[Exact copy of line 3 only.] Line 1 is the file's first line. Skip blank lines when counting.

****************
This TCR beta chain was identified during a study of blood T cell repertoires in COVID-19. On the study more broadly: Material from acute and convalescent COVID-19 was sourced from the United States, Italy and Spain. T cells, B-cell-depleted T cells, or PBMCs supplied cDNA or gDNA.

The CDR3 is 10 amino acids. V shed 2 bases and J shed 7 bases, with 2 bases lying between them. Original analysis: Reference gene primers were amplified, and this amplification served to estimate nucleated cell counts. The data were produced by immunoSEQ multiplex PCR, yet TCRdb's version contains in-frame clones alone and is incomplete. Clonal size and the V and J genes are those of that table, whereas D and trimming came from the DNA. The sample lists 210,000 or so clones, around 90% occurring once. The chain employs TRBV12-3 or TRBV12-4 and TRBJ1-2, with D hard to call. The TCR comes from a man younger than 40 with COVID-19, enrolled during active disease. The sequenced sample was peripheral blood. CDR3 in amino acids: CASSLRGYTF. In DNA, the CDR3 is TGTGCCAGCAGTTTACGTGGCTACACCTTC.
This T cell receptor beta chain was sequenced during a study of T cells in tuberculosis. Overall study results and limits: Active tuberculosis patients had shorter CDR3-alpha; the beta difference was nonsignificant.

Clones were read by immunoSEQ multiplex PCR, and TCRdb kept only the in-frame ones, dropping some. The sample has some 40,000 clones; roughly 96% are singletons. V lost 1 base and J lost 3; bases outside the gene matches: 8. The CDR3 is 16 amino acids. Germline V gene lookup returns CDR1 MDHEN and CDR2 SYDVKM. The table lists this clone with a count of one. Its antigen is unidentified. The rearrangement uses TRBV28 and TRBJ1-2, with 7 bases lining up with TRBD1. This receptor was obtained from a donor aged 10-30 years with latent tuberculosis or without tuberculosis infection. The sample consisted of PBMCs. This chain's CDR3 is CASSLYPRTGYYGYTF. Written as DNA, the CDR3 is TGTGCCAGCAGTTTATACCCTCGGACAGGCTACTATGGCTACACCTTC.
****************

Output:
This T cell receptor beta chain was sequenced during a study of T cells in tuberculosis. Overall study results and limits: Active tuberculosis patients had shorter CDR3-alpha; the beta difference was nonsignificant.